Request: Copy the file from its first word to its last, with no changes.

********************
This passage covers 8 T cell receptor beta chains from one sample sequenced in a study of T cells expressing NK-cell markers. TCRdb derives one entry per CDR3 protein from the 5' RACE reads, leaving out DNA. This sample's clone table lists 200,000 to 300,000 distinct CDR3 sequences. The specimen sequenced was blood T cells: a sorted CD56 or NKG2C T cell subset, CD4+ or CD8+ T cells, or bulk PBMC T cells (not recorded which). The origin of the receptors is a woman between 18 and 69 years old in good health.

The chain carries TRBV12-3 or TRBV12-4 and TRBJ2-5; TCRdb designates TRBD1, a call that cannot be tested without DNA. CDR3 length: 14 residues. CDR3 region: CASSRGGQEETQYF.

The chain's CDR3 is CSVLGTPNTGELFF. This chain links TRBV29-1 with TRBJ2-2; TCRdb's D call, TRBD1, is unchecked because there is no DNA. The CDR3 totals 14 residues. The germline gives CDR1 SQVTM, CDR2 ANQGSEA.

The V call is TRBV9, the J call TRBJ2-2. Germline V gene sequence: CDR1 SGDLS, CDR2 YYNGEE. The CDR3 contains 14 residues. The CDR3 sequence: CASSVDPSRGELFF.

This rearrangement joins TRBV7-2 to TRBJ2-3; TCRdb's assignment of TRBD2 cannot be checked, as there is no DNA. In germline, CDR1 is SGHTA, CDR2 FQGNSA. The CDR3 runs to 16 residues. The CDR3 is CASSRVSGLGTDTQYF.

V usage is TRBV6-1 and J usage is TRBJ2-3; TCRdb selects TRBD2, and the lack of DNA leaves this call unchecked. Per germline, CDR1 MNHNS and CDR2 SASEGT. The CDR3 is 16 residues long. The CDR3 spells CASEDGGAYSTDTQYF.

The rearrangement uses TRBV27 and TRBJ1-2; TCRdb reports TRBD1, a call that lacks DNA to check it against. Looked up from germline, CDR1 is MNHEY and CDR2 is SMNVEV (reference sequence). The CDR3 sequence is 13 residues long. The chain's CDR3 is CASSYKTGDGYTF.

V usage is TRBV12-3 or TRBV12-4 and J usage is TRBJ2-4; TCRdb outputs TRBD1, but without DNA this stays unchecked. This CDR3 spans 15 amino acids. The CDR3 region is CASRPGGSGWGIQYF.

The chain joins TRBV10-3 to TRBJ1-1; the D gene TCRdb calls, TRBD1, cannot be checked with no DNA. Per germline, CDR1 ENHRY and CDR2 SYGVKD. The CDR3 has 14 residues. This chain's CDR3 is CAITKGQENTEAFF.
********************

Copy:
This passage covers 8 T cell receptor beta chains from one sample sequenced in a study of T cells expressing NK-cell markers. TCRdb derives one entry per CDR3 protein from the 5' RACE reads, leaving out DNA. This sample's clone table lists 200,000 to 300,000 distinct CDR3 sequences. The specimen sequenced was blood T cells: a sorted CD56 or NKG2C T cell subset, CD4+ or CD8+ T cells, or bulk PBMC T cells (not recorded which). The origin of the receptors is a woman between 18 and 69 years old in good health.

The chain carries TRBV12-3 or TRBV12-4 and TRBJ2-5; TCRdb designates TRBD1, a call that cannot be tested without DNA. CDR3 length: 14 residues. CDR3 region: CASSRGGQEETQYF.

The chain's CDR3 is CSVLGTPNTGELFF. This chain links TRBV29-1 with TRBJ2-2; TCRdb's D call, TRBD1, is unchecked because there is no DNA. The CDR3 totals 14 residues. The germline gives CDR1 SQVTM, CDR2 ANQGSEA.

The V call is TRBV9, the J call TRBJ2-2. Germline V gene sequence: CDR1 SGDLS, CDR2 YYNGEE. The CDR3 contains 14 residues. The CDR3 sequence: CASSVDPSRGELFF.

This rearrangement joins TRBV7-2 to TRBJ2-3; TCRdb's assignment of TRBD2 cannot be checked, as there is no DNA. In germline, CDR1 is SGHTA, CDR2 FQGNSA. The CDR3 runs to 16 residues. The CDR3 is CASSRVSGLGTDTQYF.

V usage is TRBV6-1 and J usage is TRBJ2-3; TCRdb selects TRBD2, and the lack of DNA leaves this call unchecked. Per germline, CDR1 MNHNS and CDR2 SASEGT. The CDR3 is 16 residues long. The CDR3 spells CASEDGGAYSTDTQYF.

The rearrangement uses TRBV27 and TRBJ1-2; TCRdb reports TRBD1, a call that lacks DNA to check it against. Looked up from germline, CDR1 is MNHEY and CDR2 is SMNVEV (reference sequence). The CDR3 sequence is 13 residues long. The chain's CDR3 is CASSYKTGDGYTF.

V usage is TRBV12-3 or TRBV12-4 and J usage is TRBJ2-4; TCRdb outputs TRBD1, but without DNA this stays unchecked. This CDR3 spans 15 amino acids. The CDR3 region is CASRPGGSGWGIQYF.

The chain joins TRBV10-3 to TRBJ1-1; the D gene TCRdb calls, TRBD1, cannot be checked with no DNA. Per germline, CDR1 ENHRY and CDR2 SYGVKD. The CDR3 has 14 residues. This chain's CDR3 is CAITKGQENTEAFF.